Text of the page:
University College London
Controlled capture of real-world material appearance yields tabulated sets of highly realistic reflectance data. In practice, however, its high memory footprint requires compressing into a representation that can be used efficiently in rendering while remaining faithful to the original. Previous works in appearance encoding often prioritised one of these requirements at the expense of the other, by either applying high-fidelity array compression strategies not suited for efficient queries during rendering, or by fitting a compact analytic model that lacks expressiveness. We present a compact neural network-based representation of BRDF data that combines high-accuracy reconstruction with efficient practical rendering via built-in interpolation of reflectance. We encode BRDFs as lightweight networks, and propose a training scheme with adaptive angular sampling, critical for the accurate reconstruction of specular highlights. Additionally, we propose a novel approach to make our representation amenable to importance sampling: rather than inverting the trained networks, we learn an embedding that can be mapped to parameters of an analytic BRDF for which importance sampling is known. We evaluate encoding results on isotropic and anisotropic BRDFs from multiple real-world datasets, and importance sampling performance for isotropic BRDFs mapped to two different analytic models.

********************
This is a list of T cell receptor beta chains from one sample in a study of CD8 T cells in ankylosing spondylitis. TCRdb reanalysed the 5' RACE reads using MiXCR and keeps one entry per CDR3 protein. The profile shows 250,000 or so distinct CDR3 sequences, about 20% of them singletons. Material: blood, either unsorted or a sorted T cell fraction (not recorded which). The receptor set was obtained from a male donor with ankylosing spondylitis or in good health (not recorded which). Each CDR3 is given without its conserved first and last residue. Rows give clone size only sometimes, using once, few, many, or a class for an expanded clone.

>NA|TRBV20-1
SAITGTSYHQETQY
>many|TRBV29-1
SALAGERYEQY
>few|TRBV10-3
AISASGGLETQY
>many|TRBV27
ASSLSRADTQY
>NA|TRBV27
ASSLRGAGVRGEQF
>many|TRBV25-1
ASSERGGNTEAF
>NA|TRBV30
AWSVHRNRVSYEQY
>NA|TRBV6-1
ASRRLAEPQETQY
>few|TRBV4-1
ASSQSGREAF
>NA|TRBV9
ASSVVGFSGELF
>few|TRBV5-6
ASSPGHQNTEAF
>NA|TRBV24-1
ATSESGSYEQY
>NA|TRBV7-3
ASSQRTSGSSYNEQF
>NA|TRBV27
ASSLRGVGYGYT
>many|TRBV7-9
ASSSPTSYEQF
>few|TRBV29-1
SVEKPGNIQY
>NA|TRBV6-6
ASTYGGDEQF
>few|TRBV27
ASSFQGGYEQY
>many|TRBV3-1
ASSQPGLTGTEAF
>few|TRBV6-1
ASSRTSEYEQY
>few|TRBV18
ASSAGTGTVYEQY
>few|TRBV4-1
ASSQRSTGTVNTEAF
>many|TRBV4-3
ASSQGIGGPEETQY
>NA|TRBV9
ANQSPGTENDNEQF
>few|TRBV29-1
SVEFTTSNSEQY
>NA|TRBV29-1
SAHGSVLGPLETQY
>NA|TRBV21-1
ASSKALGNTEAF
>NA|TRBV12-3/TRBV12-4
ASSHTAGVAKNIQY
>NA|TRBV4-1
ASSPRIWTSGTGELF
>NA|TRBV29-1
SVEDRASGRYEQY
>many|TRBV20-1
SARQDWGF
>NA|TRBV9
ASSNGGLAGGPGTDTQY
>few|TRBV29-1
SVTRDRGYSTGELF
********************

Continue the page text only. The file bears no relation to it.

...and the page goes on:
This work was supported in part by the Marie Skłodowska-Curie grant agreement No. 642841 (DISTRO).